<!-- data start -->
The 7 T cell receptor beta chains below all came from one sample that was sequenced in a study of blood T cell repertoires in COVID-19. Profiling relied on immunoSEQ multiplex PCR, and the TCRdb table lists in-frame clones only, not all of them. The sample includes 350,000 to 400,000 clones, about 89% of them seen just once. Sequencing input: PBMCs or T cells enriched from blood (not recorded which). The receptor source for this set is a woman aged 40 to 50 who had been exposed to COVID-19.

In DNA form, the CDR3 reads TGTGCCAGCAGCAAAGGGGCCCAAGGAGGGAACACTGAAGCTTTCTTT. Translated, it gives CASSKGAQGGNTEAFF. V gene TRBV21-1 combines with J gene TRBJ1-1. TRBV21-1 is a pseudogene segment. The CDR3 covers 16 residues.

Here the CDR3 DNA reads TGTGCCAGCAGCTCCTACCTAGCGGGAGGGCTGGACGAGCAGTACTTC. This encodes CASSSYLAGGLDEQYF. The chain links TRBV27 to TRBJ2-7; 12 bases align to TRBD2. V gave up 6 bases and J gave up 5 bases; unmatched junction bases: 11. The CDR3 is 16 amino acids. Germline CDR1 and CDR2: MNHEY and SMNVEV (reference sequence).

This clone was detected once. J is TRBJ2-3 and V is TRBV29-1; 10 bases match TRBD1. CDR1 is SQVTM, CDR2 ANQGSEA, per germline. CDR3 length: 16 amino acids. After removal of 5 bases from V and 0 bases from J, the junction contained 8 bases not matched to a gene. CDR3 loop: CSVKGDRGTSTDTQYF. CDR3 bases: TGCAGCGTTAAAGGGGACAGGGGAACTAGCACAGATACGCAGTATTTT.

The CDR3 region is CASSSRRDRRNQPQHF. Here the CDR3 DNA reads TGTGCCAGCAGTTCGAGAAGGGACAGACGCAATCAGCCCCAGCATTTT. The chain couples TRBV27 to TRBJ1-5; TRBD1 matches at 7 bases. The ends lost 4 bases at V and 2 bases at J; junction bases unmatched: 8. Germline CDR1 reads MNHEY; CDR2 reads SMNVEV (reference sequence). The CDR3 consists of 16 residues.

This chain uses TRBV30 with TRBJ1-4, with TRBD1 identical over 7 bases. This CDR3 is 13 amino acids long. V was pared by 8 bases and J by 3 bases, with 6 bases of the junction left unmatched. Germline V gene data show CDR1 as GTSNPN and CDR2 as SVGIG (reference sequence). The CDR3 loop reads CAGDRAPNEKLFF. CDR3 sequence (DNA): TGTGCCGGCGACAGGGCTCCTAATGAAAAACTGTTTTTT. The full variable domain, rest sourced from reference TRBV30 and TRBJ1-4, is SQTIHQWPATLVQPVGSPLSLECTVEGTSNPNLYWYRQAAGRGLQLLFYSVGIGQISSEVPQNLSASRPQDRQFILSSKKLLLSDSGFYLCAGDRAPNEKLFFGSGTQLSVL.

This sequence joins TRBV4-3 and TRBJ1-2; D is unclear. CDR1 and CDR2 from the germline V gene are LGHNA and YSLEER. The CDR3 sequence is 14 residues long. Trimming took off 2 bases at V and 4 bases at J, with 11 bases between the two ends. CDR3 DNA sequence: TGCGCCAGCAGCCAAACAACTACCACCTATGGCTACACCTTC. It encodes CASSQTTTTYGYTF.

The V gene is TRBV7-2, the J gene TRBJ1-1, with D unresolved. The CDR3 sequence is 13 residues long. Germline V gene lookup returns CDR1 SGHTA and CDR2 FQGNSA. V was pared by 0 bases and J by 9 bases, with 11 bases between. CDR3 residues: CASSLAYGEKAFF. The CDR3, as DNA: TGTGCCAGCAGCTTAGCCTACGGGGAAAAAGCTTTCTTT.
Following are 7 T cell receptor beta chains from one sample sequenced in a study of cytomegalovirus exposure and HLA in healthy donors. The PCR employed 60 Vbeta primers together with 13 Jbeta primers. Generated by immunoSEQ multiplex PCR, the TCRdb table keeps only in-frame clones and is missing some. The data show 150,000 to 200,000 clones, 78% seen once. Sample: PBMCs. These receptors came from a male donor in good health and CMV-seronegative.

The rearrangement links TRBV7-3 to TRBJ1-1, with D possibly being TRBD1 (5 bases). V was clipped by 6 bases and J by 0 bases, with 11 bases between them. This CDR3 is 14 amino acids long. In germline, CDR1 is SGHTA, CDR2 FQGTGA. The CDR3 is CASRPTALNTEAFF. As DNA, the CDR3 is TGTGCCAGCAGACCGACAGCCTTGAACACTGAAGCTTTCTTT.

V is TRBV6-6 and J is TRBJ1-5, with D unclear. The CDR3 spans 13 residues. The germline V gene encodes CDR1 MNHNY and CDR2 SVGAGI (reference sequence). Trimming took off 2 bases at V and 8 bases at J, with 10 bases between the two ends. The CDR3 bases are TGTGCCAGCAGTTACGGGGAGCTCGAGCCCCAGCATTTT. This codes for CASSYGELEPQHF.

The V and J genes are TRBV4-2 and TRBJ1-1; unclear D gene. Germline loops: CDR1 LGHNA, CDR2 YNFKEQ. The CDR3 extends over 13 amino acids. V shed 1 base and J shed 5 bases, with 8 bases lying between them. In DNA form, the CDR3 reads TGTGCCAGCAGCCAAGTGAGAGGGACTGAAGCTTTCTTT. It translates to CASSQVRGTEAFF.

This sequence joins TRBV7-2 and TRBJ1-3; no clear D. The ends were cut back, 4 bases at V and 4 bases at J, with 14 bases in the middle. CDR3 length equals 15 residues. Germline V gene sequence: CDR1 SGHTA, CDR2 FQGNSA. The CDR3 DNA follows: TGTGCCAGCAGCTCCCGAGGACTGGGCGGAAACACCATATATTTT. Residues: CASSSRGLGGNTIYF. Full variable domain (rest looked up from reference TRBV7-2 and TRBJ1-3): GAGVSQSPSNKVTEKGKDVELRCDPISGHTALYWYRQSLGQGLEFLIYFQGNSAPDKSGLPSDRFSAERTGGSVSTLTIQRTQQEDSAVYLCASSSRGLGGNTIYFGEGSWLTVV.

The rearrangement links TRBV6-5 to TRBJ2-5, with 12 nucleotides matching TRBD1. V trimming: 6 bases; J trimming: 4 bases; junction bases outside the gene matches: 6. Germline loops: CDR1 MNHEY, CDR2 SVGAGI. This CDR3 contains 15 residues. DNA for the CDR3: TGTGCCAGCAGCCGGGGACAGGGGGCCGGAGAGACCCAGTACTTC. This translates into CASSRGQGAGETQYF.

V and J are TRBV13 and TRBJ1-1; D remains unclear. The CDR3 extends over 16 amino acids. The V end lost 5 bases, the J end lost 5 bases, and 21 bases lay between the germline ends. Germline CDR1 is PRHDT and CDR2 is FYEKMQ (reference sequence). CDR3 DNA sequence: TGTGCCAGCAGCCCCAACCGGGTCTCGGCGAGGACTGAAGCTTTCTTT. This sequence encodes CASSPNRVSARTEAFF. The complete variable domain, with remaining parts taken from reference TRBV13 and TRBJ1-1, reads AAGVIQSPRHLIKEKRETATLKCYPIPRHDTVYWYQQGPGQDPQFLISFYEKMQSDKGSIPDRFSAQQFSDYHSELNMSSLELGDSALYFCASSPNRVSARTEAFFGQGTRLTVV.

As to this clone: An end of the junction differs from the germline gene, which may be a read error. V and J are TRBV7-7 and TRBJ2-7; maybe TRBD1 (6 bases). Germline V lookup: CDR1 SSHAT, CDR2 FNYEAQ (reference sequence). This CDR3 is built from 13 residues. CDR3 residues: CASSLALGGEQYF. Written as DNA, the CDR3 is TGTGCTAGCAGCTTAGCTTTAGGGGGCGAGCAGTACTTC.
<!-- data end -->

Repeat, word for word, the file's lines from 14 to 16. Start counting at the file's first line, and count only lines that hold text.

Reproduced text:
The rearrangement links TRBV6-5 to TRBJ2-5, with 12 nucleotides matching TRBD1. V trimming: 6 bases; J trimming: 4 bases; junction bases outside the gene matches: 6. Germline loops: CDR1 MNHEY, CDR2 SVGAGI. This CDR3 contains 15 residues. DNA for the CDR3: TGTGCCAGCAGCCGGGGACAGGGGGCCGGAGAGACCCAGTACTTC. This translates into CASSRGQGAGETQYF.

V and J are TRBV13 and TRBJ1-1; D remains unclear. The CDR3 extends over 16 amino acids. The V end lost 5 bases, the J end lost 5 bases, and 21 bases lay between the germline ends. Germline CDR1 is PRHDT and CDR2 is FYEKMQ (reference sequence). CDR3 DNA sequence: TGTGCCAGCAGCCCCAACCGGGTCTCGGCGAGGACTGAAGCTTTCTTT. This sequence encodes CASSPNRVSARTEAFF. The complete variable domain, with remaining parts taken from reference TRBV13 and TRBJ1-1, reads AAGVIQSPRHLIKEKRETATLKCYPIPRHDTVYWYQQGPGQDPQFLISFYEKMQSDKGSIPDRFSAQQFSDYHSELNMSSLELGDSALYFCASSPNRVSARTEAFFGQGTRLTVV.

As to this clone: An end of the junction differs from the germline gene, which may be a read error. V and J are TRBV7-7 and TRBJ2-7; maybe TRBD1 (6 bases). Germline V lookup: CDR1 SSHAT, CDR2 FNYEAQ (reference sequence). This CDR3 is built from 13 residues. CDR3 residues: CASSLALGGEQYF. Written as DNA, the CDR3 is TGTGCTAGCAGCTTAGCTTTAGGGGGCGAGCAGTACTTC.